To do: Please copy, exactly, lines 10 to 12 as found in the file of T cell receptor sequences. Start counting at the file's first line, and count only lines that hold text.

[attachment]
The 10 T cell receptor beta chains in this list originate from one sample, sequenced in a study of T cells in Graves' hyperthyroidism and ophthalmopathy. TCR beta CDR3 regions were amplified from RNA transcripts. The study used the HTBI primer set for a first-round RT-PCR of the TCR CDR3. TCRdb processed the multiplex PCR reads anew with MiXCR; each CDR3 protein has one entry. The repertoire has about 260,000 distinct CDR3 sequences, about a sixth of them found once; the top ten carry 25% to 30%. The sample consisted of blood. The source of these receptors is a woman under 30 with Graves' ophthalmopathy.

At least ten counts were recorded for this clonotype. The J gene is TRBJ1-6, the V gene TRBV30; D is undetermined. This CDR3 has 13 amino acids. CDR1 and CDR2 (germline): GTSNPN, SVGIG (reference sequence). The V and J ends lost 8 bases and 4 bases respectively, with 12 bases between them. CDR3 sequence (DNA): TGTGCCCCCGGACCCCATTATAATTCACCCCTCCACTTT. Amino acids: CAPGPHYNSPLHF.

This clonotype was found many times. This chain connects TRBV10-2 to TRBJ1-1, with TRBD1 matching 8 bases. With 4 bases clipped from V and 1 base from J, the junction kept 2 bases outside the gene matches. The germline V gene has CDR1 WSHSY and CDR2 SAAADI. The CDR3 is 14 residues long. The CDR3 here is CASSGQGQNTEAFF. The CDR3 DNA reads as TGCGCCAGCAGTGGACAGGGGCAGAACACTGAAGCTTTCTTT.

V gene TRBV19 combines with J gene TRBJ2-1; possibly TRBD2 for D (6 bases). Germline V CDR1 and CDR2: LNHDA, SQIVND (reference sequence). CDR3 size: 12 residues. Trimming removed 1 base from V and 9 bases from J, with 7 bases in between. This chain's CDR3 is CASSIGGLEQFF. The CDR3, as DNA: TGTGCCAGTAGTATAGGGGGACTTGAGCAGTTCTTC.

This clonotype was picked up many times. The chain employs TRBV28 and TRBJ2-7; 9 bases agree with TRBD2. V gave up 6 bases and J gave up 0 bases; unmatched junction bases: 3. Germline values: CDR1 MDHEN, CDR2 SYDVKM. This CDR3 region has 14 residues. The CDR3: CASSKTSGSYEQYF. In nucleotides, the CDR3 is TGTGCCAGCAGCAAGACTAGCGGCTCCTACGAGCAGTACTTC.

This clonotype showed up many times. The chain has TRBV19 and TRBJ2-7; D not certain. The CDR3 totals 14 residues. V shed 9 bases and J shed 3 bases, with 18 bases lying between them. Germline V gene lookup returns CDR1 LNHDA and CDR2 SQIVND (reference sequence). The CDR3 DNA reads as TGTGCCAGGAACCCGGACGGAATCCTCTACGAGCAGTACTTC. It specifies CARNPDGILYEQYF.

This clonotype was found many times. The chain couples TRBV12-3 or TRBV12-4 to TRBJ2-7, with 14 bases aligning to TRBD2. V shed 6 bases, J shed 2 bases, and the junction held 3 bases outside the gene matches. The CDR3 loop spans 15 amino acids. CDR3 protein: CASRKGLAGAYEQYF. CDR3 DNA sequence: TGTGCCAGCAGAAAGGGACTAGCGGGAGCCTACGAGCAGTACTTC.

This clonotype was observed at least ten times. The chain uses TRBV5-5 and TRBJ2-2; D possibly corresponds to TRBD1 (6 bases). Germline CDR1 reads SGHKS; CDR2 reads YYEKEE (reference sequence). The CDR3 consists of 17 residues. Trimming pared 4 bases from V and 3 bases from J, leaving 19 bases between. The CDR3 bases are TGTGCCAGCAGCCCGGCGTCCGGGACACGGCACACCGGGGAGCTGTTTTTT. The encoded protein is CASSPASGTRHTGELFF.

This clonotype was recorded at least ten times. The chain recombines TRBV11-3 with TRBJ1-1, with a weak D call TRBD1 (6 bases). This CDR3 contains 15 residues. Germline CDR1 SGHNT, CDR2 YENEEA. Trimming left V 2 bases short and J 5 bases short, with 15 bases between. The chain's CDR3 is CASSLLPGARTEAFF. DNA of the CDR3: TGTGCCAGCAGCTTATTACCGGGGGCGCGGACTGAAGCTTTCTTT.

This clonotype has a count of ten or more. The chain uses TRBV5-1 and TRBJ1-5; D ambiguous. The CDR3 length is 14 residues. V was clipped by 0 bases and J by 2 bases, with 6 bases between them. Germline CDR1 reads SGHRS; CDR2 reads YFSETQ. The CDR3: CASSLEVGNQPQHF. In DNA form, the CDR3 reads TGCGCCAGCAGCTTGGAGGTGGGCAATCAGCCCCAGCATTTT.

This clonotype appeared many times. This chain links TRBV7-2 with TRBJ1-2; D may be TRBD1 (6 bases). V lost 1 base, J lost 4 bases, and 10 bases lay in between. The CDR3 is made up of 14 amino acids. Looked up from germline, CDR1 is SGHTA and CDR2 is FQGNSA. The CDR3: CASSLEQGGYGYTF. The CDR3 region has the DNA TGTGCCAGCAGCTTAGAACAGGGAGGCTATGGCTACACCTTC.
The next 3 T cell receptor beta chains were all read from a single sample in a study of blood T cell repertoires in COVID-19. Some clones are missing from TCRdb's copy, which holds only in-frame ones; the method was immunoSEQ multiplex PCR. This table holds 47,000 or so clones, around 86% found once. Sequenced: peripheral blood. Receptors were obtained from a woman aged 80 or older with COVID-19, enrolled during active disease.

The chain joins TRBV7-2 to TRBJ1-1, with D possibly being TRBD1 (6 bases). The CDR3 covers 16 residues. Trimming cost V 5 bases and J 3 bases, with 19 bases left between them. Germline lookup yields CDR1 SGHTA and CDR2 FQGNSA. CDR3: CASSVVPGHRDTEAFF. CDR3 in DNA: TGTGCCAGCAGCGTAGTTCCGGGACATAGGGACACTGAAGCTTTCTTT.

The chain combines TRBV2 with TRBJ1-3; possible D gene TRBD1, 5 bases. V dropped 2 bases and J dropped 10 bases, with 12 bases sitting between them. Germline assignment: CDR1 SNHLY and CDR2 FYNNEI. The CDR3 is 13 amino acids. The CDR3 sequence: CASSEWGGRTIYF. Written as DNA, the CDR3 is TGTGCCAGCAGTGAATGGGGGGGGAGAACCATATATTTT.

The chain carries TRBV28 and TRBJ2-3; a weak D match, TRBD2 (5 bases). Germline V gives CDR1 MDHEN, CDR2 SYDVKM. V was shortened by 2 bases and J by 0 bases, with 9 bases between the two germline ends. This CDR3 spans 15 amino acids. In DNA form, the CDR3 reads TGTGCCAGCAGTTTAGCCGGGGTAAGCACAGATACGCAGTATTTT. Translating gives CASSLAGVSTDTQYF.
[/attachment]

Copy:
This clonotype has a count of ten or more. The chain uses TRBV5-1 and TRBJ1-5; D ambiguous. The CDR3 length is 14 residues. V was clipped by 0 bases and J by 2 bases, with 6 bases between them. Germline CDR1 reads SGHRS; CDR2 reads YFSETQ. The CDR3: CASSLEVGNQPQHF. In DNA form, the CDR3 reads TGCGCCAGCAGCTTGGAGGTGGGCAATCAGCCCCAGCATTTT.

This clonotype appeared many times. This chain links TRBV7-2 with TRBJ1-2; D may be TRBD1 (6 bases). V lost 1 base, J lost 4 bases, and 10 bases lay in between. The CDR3 is made up of 14 amino acids. Looked up from germline, CDR1 is SGHTA and CDR2 is FQGNSA. The CDR3: CASSLEQGGYGYTF. The CDR3 region has the DNA TGTGCCAGCAGCTTAGAACAGGGAGGCTATGGCTACACCTTC.
The next 3 T cell receptor beta chains were all read from a single sample in a study of blood T cell repertoires in COVID-19. Some clones are missing from TCRdb's copy, which holds only in-frame ones; the method was immunoSEQ multiplex PCR. This table holds 47,000 or so clones, around 86% found once. Sequenced: peripheral blood. Receptors were obtained from a woman aged 80 or older with COVID-19, enrolled during active disease.